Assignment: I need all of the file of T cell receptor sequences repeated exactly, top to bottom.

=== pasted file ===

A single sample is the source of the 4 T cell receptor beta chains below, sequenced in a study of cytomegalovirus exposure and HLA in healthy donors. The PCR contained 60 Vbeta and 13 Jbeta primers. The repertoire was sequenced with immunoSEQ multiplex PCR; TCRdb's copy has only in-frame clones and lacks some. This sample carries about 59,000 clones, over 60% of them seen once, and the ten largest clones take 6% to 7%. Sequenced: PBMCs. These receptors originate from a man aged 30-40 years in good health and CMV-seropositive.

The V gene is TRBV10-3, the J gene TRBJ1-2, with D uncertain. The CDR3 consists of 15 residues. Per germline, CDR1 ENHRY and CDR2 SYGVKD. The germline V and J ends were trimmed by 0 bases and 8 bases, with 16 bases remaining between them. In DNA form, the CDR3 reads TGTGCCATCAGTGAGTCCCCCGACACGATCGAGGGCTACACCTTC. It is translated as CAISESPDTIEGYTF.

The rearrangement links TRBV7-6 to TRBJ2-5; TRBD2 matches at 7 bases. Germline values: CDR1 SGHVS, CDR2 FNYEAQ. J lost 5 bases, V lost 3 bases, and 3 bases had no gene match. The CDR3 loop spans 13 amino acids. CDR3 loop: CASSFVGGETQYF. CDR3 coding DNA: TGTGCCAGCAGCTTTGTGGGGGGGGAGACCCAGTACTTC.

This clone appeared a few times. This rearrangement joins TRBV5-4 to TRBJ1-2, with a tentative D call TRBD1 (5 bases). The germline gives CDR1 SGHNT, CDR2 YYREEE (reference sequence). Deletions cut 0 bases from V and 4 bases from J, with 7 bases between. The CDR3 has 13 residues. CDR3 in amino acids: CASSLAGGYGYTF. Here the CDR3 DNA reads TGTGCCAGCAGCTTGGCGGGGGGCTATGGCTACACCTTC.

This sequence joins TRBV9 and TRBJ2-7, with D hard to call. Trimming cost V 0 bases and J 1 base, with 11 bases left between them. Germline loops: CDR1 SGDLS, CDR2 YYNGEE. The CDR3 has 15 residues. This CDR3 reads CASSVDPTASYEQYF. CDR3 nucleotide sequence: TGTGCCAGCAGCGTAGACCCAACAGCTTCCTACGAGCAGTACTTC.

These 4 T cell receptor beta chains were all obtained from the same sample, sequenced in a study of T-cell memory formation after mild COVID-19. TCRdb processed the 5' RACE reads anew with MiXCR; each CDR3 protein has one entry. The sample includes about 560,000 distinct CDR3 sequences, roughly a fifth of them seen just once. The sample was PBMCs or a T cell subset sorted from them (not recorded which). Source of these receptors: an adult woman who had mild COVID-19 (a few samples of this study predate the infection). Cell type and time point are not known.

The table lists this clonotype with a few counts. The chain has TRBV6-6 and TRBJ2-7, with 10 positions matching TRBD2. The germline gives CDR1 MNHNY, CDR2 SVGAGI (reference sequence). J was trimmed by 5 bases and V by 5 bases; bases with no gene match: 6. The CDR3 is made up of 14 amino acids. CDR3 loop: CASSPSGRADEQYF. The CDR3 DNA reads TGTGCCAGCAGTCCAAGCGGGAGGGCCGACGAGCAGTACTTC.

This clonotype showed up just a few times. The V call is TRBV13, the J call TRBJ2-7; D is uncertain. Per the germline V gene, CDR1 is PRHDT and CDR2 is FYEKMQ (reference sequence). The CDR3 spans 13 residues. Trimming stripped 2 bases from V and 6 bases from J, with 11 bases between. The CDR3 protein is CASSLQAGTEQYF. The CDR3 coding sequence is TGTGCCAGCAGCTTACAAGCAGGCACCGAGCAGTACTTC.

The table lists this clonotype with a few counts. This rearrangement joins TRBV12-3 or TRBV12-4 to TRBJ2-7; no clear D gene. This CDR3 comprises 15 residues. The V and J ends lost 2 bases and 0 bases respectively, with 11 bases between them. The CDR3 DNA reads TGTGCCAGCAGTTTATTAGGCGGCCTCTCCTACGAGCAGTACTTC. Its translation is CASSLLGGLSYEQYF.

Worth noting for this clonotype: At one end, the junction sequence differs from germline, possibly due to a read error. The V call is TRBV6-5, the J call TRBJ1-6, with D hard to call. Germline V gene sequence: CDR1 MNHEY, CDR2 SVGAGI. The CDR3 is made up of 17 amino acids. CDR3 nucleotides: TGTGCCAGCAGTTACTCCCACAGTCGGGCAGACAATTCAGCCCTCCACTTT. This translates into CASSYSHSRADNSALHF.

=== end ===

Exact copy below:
A single sample is the source of the 4 T cell receptor beta chains below, sequenced in a study of cytomegalovirus exposure and HLA in healthy donors. The PCR contained 60 Vbeta and 13 Jbeta primers. The repertoire was sequenced with immunoSEQ multiplex PCR; TCRdb's copy has only in-frame clones and lacks some. This sample carries about 59,000 clones, over 60% of them seen once, and the ten largest clones take 6% to 7%. Sequenced: PBMCs. These receptors originate from a man aged 30-40 years in good health and CMV-seropositive.

The V gene is TRBV10-3, the J gene TRBJ1-2, with D uncertain. The CDR3 consists of 15 residues. Per germline, CDR1 ENHRY and CDR2 SYGVKD. The germline V and J ends were trimmed by 0 bases and 8 bases, with 16 bases remaining between them. In DNA form, the CDR3 reads TGTGCCATCAGTGAGTCCCCCGACACGATCGAGGGCTACACCTTC. It is translated as CAISESPDTIEGYTF.

The rearrangement links TRBV7-6 to TRBJ2-5; TRBD2 matches at 7 bases. Germline values: CDR1 SGHVS, CDR2 FNYEAQ. J lost 5 bases, V lost 3 bases, and 3 bases had no gene match. The CDR3 loop spans 13 amino acids. CDR3 loop: CASSFVGGETQYF. CDR3 coding DNA: TGTGCCAGCAGCTTTGTGGGGGGGGAGACCCAGTACTTC.

This clone appeared a few times. This rearrangement joins TRBV5-4 to TRBJ1-2, with a tentative D call TRBD1 (5 bases). The germline gives CDR1 SGHNT, CDR2 YYREEE (reference sequence). Deletions cut 0 bases from V and 4 bases from J, with 7 bases between. The CDR3 has 13 residues. CDR3 in amino acids: CASSLAGGYGYTF. Here the CDR3 DNA reads TGTGCCAGCAGCTTGGCGGGGGGCTATGGCTACACCTTC.

This sequence joins TRBV9 and TRBJ2-7, with D hard to call. Trimming cost V 0 bases and J 1 base, with 11 bases left between them. Germline loops: CDR1 SGDLS, CDR2 YYNGEE. The CDR3 has 15 residues. This CDR3 reads CASSVDPTASYEQYF. CDR3 nucleotide sequence: TGTGCCAGCAGCGTAGACCCAACAGCTTCCTACGAGCAGTACTTC.

These 4 T cell receptor beta chains were all obtained from the same sample, sequenced in a study of T-cell memory formation after mild COVID-19. TCRdb processed the 5' RACE reads anew with MiXCR; each CDR3 protein has one entry. The sample includes about 560,000 distinct CDR3 sequences, roughly a fifth of them seen just once. The sample was PBMCs or a T cell subset sorted from them (not recorded which). Source of these receptors: an adult woman who had mild COVID-19 (a few samples of this study predate the infection). Cell type and time point are not known.

The table lists this clonotype with a few counts. The chain has TRBV6-6 and TRBJ2-7, with 10 positions matching TRBD2. The germline gives CDR1 MNHNY, CDR2 SVGAGI (reference sequence). J was trimmed by 5 bases and V by 5 bases; bases with no gene match: 6. The CDR3 is made up of 14 amino acids. CDR3 loop: CASSPSGRADEQYF. The CDR3 DNA reads TGTGCCAGCAGTCCAAGCGGGAGGGCCGACGAGCAGTACTTC.

This clonotype showed up just a few times. The V call is TRBV13, the J call TRBJ2-7; D is uncertain. Per the germline V gene, CDR1 is PRHDT and CDR2 is FYEKMQ (reference sequence). The CDR3 spans 13 residues. Trimming stripped 2 bases from V and 6 bases from J, with 11 bases between. The CDR3 protein is CASSLQAGTEQYF. The CDR3 coding sequence is TGTGCCAGCAGCTTACAAGCAGGCACCGAGCAGTACTTC.

The table lists this clonotype with a few counts. This rearrangement joins TRBV12-3 or TRBV12-4 to TRBJ2-7; no clear D gene. This CDR3 comprises 15 residues. The V and J ends lost 2 bases and 0 bases respectively, with 11 bases between them. The CDR3 DNA reads TGTGCCAGCAGTTTATTAGGCGGCCTCTCCTACGAGCAGTACTTC. Its translation is CASSLLGGLSYEQYF.

Worth noting for this clonotype: At one end, the junction sequence differs from germline, possibly due to a read error. The V call is TRBV6-5, the J call TRBJ1-6, with D hard to call. Germline V gene sequence: CDR1 MNHEY, CDR2 SVGAGI. The CDR3 is made up of 17 amino acids. CDR3 nucleotides: TGTGCCAGCAGTTACTCCCACAGTCGGGCAGACAATTCAGCCCTCCACTTT. This translates into CASSYSHSRADNSALHF.